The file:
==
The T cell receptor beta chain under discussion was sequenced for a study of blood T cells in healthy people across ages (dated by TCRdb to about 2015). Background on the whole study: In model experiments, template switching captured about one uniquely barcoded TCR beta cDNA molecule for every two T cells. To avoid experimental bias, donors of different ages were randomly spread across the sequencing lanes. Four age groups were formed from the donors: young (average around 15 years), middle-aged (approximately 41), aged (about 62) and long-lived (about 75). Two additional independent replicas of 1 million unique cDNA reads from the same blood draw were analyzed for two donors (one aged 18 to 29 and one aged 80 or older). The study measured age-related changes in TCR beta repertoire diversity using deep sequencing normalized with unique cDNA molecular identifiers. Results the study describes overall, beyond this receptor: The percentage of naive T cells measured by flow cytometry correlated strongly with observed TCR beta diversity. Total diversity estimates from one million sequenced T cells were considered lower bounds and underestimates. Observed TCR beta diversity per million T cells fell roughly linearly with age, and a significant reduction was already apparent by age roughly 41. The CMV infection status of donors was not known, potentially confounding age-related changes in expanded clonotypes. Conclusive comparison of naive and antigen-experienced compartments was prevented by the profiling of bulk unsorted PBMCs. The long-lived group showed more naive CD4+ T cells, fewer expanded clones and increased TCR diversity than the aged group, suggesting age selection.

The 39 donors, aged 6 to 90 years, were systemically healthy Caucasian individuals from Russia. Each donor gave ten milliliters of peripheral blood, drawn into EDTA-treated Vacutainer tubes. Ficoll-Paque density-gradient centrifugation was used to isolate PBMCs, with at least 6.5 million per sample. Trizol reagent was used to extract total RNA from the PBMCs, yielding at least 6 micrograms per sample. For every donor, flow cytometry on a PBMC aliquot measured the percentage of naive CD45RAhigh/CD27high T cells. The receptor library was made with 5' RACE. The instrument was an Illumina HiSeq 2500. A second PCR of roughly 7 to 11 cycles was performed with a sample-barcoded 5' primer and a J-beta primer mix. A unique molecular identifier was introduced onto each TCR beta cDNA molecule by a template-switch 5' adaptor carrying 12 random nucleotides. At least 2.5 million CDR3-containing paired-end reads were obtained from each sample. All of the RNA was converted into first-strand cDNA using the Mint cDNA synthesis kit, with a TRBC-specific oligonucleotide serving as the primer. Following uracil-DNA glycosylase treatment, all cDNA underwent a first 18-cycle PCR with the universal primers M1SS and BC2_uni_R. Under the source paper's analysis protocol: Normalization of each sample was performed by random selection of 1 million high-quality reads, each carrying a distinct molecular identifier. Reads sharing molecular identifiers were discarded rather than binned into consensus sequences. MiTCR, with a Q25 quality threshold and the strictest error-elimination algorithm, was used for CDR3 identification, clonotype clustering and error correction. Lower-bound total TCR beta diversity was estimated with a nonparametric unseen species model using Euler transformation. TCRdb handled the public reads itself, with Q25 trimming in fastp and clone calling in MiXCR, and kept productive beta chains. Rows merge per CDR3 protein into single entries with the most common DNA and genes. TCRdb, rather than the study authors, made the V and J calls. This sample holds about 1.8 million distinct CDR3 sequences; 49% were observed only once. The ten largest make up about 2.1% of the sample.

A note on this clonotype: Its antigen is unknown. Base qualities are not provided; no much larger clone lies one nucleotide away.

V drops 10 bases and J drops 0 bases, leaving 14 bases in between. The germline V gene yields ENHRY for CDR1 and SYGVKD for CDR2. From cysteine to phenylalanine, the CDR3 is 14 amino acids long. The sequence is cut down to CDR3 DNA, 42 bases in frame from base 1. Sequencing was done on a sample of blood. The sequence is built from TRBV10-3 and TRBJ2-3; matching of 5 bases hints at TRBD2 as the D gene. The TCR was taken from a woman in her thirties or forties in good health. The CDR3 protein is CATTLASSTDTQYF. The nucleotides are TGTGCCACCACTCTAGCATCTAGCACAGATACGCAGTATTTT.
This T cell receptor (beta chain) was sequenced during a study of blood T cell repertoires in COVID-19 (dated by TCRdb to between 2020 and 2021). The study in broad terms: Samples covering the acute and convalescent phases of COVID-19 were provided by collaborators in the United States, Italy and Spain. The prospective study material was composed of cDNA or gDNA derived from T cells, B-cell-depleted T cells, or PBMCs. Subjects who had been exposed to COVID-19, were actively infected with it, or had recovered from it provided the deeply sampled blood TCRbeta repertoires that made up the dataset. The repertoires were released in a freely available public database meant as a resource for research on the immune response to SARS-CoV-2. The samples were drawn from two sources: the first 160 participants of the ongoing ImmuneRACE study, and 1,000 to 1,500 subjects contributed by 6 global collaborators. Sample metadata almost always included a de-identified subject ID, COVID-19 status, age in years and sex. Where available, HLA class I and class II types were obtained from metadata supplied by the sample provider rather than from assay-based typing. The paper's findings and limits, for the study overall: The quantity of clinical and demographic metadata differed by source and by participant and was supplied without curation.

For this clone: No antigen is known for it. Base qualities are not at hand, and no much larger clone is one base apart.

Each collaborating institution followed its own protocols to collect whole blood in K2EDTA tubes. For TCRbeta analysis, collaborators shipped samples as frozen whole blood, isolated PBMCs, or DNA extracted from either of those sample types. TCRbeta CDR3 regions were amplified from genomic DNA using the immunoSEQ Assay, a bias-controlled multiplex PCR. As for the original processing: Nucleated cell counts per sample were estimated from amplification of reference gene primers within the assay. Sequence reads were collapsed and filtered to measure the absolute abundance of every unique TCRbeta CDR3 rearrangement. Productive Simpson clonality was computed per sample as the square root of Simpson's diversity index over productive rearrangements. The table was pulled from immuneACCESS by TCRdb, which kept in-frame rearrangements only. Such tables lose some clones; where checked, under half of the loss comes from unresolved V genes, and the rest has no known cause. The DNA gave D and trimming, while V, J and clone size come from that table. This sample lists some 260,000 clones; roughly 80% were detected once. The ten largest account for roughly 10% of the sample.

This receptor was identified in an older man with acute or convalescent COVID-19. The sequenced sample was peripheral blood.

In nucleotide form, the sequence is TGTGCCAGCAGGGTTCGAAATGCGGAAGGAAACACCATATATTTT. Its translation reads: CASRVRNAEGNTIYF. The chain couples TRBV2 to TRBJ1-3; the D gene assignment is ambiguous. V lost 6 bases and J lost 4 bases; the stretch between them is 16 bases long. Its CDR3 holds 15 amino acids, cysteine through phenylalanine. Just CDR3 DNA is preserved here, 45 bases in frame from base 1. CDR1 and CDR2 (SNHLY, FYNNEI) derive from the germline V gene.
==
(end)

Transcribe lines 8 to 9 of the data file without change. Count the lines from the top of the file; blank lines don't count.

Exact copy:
This receptor was identified in an older man with acute or convalescent COVID-19. The sequenced sample was peripheral blood.

In nucleotide form, the sequence is TGTGCCAGCAGGGTTCGAAATGCGGAAGGAAACACCATATATTTT. Its translation reads: CASRVRNAEGNTIYF. The chain couples TRBV2 to TRBJ1-3; the D gene assignment is ambiguous. V lost 6 bases and J lost 4 bases; the stretch between them is 16 bases long. Its CDR3 holds 15 amino acids, cysteine through phenylalanine. Just CDR3 DNA is preserved here, 45 bases in frame from base 1. CDR1 and CDR2 (SNHLY, FYNNEI) derive from the germline V gene.